Five Best Italian Movies You Must Have Seen

Roberto Benigni, often called Benigni, is one of the greatest comedians of all time. Born in 1938, he began his career in theater as a stuntman before breaking into films. Like many of the greatest comic performers of the past, Benigni has achieved almost cult status.

Roberto Benigni

 

One of Roberto Benigni’s early films was “Dante Alighieri” (19 47), which was based on the story of the plague in Italy during the 15th century. A modern day version of this same plot can be found in the award winning film “The Secret”. After receiving an Oscar nomination for his work on this film, Benigni went on to star in other classic Italian films such as “Carnevale”, “The Godfather Part II”, and “Miguel”.

 

Another of Roberto Benigni’s finest works was “Ugetsto Buena Vista Familia” (Ugetsto Buena Vista, or Villa Of Love). This is a great example of a comic opera, since it takes place in Tuscany. It tells the story of two lovers who return from a long vacation to find that their beloved has died in their sleep. With unique set design, costumes, and music, it is no surprise that this film won the Academy Award for Best Music, Original Score.

 

After “Ugetsto Buena Vista Familia“, Benigni returned to his greatest accomplishment – his directing work on Corleone. Again with a unique style that combines elements of the surreal with reality, Corleone is considered one of the greatest films of all time. Starring in this film were Pierpaolo Pasolini, Vallejo, and Giancarlo Giannini. The movie was long awaited by both Italian critics and foreign viewers and ultimately became even more popular due to the release of the American version in theaters. Many of these same critics and fans praised the film, as it was different and very successful.

 

Benigni returned to film with the more personal and intense La Perito. This is the director’s greatest achievement, and arguably his best film of all time. Featuring Pierpaolo Pasolini, Vallejo, and Giancarlo Giannini, this film depicts the director at his most prolific form – a director at the height of his powers. Ultimately, La Perito is about the horrors of the holocaust, but it is also about the director struggling with personal demons.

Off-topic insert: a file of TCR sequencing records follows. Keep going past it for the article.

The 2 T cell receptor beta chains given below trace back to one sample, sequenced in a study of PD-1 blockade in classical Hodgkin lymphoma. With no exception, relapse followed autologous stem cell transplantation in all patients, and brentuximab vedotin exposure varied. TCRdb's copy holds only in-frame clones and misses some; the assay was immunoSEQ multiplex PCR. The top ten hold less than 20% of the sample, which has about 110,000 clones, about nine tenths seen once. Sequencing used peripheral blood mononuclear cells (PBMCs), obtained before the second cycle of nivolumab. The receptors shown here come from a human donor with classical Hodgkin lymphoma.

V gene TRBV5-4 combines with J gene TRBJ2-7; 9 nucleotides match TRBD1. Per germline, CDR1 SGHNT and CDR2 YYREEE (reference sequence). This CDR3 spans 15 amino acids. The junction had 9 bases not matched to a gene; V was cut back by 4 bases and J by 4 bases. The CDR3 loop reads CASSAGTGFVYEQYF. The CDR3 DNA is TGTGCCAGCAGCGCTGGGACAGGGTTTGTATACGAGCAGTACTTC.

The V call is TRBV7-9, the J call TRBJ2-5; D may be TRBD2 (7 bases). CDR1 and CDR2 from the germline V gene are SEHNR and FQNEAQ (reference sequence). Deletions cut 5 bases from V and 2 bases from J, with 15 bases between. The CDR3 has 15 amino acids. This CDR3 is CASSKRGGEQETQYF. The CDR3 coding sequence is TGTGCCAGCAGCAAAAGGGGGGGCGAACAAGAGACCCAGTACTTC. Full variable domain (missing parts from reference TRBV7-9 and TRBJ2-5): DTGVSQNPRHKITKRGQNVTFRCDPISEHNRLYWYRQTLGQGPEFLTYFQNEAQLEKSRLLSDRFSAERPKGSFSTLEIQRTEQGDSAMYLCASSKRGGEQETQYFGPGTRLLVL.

Another of Benigni’s greatest films was “The Godfather”. This movie remains amongst the best of his career and remains the most popular film festival entry to this day. The film follows the life of Mario as he rises through the ranks at the Italian factory where he works (initially as an assistant to Mario’s father). Eventually becoming the head of the company (with immediate conflict), Mario eventually falls in love with a Jewish woman named Rosa…

 

One of Benigni’s most underrated films, “The Age of Cinema” is a fascinating look into the world of film during the early days of cinema, when films were often too expensive for the mainstream audience. Set against the backdrop of the collapse of the First World War, this film showcases the brilliance of Carl Laemmle’s stylized photography and the bold colors that he favored. Also featuring Edith Head, this film also stars Mario Lanza, Joanna Marotta, and Edrio. This Italian film festival favorite is definitely worth the watch.

 

Lastly, we have the brilliant “The Tuttodant” from the television show La Traviata, which you may not have seen. The movie chronicles the life of a young man (Dante), who goes on to become an important figure in Italian politics, even though he always felt like he was falling away. It is said that the reason why he was able to achieve all of this is due to his dedication as a tutor to one of the country’s most noted writers, Francesco Parelli. Ultimately, it is a brilliant example of how the film industry can take risks despite the odds against, and the talent of a certain individual like Dante can go unnoticed in favor of a more traditional character.

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